SOURCES: Ann Albright, Ph.D., R.D., director, Division of Diabetes Translation, U.S. Centers for Disease Control and Prevention; Robert Ratner, M.D., chief scientific and medical officer, American Diabetes Association; Sept. 24, 2014, Journal of the American Medical Association
TUESDAY, Sept. 23, 2014 (HealthDay News) -- Overall adult diabetes rates appear to have leveled off during the past four years in the United States, in stark contrast to the two decades prior, which saw a doubling of the chronic disease, according to a new federal study.
The total number of people living with diabetes increased an average 0.6 percent annually between 2008 and 2012 while the number of new cases actually fell an average 5.4 percent, researchers for the U.S. Centers for Disease Control and Prevention (CDC) reported. That compared with an average 4.5 percent annual increase between 1990 and 2008, they said.
Not all groups in the United States have benefited, however. Diabetes rates continue to rise for blacks, Hispanics, the aging and the poorly educated, according to the report published in the Sept. 24 Journal of the American Medical Association.
"We are beginning to see a slowing of the increase in diabetes, and potentially a plateauing," said study co-author Ann Albright, director of the CDC's Division of Diabetes Translation. "It should give us all some optimism, but it does mean we should not sit on our laurels."
Success in tackling the United States' diabetes epidemic likely plays a large role in the leveling off of rates, Albright said.
"Obesity, of course, is a major risk factor for type 2 diabetes, which is the predominant form of the disease," she added.
The researchers noted that the growth of diabetes and obesity rates have both slowed as declines have taken place in people's overall calorie intake and food purchases.
For the study, CDC researchers analyzed data for nearly 665,000 adults between 20 and 79 years old. The data was taken from the National Health Interview Survey, an annual survey used to monitor illness and track progress toward health goals in the United States.
In a 20-year period, they found, the total number of diabetes cases doubled: from 35 per 1,000 people in 1990 to 79 per 1,000 in 2008. The annual number of new diabetes cases more than doubled in that time frame: from 3.2 per 1,000 people in 1990 to 8.8 per 1,000 in 2008.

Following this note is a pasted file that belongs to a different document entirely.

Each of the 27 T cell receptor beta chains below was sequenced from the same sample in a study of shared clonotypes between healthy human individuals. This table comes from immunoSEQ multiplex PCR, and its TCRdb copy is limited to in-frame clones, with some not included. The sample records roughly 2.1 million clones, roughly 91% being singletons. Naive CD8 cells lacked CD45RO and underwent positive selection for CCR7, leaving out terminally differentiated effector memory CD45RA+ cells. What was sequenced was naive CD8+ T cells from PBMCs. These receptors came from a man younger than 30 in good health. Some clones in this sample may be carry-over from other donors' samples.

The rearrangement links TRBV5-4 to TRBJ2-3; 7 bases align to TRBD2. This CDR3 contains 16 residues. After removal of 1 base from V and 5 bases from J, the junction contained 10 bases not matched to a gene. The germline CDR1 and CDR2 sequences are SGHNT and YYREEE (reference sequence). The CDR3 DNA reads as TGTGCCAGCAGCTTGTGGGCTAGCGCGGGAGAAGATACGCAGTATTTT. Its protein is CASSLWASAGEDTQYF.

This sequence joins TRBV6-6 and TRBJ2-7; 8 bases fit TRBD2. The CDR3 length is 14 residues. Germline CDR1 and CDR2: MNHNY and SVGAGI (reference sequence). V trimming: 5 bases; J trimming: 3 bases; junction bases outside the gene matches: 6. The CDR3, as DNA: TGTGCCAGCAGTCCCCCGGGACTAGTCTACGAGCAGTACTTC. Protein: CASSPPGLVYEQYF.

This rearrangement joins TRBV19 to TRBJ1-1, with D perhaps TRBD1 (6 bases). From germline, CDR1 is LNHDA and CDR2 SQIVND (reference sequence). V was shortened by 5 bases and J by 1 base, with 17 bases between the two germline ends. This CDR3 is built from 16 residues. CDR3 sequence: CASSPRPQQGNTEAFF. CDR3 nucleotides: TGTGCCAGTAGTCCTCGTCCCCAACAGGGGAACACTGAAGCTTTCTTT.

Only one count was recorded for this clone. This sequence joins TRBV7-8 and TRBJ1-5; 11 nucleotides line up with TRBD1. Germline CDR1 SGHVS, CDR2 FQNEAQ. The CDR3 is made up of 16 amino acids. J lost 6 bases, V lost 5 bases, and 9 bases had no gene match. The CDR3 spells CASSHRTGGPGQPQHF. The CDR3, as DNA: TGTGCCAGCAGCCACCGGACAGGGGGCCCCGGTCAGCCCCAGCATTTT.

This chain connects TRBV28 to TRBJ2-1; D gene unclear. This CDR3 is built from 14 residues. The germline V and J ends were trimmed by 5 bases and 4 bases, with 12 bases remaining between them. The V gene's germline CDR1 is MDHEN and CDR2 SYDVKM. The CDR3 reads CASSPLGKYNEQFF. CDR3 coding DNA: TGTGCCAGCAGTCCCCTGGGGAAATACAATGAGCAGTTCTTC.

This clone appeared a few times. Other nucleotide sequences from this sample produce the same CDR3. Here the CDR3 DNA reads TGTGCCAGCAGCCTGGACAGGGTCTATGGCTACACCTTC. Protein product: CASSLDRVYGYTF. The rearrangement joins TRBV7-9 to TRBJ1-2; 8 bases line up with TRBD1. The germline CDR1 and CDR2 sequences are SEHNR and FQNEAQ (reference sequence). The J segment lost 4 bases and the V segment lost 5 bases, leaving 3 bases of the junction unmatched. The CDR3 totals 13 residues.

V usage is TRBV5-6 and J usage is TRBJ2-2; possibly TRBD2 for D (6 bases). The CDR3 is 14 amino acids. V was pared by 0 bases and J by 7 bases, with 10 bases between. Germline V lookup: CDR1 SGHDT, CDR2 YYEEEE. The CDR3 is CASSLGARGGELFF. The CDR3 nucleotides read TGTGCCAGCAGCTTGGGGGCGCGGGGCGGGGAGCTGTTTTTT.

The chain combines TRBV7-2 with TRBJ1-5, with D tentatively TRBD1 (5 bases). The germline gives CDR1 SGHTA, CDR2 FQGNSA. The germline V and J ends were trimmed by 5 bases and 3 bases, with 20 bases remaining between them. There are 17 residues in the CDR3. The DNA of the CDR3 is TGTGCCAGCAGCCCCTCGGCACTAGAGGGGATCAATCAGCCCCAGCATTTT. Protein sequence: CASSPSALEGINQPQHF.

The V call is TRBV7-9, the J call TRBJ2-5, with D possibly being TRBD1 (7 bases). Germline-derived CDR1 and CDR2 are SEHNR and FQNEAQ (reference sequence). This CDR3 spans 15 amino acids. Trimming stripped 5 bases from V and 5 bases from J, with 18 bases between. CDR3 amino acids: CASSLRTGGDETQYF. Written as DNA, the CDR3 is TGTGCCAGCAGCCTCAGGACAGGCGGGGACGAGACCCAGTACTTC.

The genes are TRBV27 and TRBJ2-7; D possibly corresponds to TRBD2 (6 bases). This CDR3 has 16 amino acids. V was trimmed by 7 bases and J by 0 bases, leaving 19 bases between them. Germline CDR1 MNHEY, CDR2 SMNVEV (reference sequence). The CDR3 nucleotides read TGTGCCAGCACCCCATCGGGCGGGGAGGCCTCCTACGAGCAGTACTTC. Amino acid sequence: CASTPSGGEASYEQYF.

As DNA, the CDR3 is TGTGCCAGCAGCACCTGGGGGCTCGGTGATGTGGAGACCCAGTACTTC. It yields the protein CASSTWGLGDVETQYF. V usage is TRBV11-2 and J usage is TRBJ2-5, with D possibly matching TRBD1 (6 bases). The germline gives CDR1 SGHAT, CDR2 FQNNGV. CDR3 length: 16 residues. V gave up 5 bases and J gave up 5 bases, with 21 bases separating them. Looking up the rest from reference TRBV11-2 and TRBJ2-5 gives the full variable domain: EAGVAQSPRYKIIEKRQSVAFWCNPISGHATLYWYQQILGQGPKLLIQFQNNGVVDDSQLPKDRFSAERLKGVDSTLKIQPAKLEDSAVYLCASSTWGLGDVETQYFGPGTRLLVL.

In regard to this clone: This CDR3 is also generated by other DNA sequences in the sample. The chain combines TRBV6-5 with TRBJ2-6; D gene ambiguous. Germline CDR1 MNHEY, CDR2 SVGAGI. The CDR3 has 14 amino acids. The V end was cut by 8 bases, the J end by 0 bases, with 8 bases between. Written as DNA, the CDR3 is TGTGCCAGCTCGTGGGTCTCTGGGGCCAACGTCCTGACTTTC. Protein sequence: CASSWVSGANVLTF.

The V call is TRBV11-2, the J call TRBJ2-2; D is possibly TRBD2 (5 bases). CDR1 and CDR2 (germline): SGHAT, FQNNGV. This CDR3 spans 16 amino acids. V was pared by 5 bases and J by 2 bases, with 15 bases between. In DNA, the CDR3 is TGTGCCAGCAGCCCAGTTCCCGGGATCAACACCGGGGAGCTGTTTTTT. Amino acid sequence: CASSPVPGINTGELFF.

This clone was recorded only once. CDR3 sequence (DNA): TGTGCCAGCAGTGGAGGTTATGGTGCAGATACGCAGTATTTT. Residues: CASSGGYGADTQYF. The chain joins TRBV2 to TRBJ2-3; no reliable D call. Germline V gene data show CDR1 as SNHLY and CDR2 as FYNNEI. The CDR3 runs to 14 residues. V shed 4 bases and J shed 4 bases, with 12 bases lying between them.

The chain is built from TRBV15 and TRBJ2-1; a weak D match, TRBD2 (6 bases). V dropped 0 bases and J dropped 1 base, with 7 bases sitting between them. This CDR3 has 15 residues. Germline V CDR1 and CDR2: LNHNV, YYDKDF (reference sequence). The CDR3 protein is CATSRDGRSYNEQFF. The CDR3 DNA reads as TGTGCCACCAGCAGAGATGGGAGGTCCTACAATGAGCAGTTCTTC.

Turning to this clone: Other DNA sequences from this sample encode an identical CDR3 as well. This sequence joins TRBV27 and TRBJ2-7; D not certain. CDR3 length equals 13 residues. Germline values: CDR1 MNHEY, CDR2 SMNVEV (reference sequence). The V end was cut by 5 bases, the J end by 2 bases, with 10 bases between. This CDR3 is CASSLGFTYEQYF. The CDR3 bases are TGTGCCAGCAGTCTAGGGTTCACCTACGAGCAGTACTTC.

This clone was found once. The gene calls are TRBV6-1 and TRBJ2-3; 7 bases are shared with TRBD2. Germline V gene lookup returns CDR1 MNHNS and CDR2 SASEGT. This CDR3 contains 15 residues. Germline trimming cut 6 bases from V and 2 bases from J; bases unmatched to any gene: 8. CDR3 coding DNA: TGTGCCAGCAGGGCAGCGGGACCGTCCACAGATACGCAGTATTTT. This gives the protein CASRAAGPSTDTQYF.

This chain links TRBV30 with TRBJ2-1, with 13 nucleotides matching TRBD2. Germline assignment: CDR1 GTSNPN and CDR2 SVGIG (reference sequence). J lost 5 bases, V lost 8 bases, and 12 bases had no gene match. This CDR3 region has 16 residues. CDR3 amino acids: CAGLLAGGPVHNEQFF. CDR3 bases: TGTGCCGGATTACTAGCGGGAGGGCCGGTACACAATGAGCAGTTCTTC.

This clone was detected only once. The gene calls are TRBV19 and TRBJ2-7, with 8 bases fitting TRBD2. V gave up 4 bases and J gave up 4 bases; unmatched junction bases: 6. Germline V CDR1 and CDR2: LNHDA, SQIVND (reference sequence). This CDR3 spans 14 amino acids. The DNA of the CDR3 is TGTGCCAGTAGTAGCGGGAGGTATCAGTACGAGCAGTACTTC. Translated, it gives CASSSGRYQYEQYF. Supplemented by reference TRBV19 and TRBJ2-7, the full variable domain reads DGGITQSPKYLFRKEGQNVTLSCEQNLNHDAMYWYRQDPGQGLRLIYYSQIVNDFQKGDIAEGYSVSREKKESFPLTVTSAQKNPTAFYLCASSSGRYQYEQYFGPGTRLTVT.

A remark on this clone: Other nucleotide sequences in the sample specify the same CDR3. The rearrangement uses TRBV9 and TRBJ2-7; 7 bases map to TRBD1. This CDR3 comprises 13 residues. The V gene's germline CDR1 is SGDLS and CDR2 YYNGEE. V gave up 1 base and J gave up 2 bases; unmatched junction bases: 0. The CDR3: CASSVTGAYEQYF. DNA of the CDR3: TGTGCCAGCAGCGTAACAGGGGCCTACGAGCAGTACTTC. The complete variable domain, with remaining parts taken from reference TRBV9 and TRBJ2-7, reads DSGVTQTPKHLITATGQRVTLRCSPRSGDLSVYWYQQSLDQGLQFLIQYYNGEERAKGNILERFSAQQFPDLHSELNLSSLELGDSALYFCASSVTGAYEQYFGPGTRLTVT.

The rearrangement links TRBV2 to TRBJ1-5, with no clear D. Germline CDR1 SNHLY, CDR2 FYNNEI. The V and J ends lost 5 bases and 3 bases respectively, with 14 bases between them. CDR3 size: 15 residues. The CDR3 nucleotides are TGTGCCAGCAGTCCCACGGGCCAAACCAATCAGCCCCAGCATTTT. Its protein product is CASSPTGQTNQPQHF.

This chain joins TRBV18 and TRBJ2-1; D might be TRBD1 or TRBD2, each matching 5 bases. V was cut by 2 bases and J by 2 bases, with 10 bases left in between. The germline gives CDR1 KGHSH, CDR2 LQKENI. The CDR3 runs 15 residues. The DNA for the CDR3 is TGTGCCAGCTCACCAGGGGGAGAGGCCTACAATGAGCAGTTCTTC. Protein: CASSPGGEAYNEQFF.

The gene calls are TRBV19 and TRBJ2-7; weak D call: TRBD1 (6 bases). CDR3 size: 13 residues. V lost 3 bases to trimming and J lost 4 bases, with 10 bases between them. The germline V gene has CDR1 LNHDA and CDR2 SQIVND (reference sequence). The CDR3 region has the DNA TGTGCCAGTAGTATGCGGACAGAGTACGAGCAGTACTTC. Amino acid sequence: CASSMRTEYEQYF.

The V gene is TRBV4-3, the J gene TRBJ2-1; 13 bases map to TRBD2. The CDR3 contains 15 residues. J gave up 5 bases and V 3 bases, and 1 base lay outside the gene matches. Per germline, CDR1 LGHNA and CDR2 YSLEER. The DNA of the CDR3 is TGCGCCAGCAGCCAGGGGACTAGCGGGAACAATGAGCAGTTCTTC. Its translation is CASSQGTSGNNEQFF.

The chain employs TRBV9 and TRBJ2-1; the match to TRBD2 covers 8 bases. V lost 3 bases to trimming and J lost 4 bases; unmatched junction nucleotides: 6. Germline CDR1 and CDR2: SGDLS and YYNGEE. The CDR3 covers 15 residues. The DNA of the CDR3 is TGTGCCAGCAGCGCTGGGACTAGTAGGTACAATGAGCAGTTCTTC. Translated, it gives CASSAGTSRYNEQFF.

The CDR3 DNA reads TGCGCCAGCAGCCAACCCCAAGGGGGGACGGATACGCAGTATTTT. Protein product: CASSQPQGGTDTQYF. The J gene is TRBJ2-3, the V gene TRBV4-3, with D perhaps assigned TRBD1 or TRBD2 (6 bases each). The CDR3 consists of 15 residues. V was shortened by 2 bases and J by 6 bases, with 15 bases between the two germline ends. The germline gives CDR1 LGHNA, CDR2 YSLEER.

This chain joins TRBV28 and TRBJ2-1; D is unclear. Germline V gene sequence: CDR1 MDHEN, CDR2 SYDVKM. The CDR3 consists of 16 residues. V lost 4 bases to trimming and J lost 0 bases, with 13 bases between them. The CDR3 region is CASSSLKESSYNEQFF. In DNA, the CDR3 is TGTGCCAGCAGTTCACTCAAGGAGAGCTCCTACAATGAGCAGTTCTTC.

But something changed between 2008 and 2012.
The total number of diabetes cases increased only slightly, to 83 per 1,000 people in 2012, while the number of new cases declined annually, to 7.1 per 1,000 in 2012.
The fact that the total number of people with diabetes has risen slightly is not necessarily a bad thing, said Dr. Robert Ratner, chief scientific and medical officer for the American Diabetes Association.
It shows that "we've had an impact on death rates," he explained. "People with diabetes are living longer and living healthier."
Albright added that the decrease in new cases is a very positive development.
"Hopefully, we will begin seeing fewer people with diabetes because we are seeing fewer new cases of diabetes," she said. "But even with the slowing, we're still going to have lots of people with diabetes. This is telling us that some of the things we've been doing have been helping the situation, but we are going to have to monitor this carefully -- and we can't get lax because we have a long way to go."
The CDC, in particular, has made inroads with its National Diabetes Prevention Program, an evidence-based lifestyle change program that can cut a person's risk of type 2 diabetes in half through diet and exercise.
However, the continued increase in diabetes rates among blacks, Hispanics and people without a high school education reflects the difficulty in making these sorts of programs available to people at a lower social or economic level, Albright said.
"You have to begin to look at things like poverty level, access to these kinds of diabetes prevention services, making sure that these services are culturally appropriate and easy for people to access," she said.
And even with the plateau observed by the CDC, diabetes will remain a costly public health crisis for years to come, Ratner noted.
"Keep in mind, in 2012, we spend $245 billion on diabetes and its complications," he said. "Unless we do something to really stop the development of diabetes, we're going to end up spending even more money, and diabetes is going to bankrupt us."
The CDC has more on the National Diabetes Prevention Program .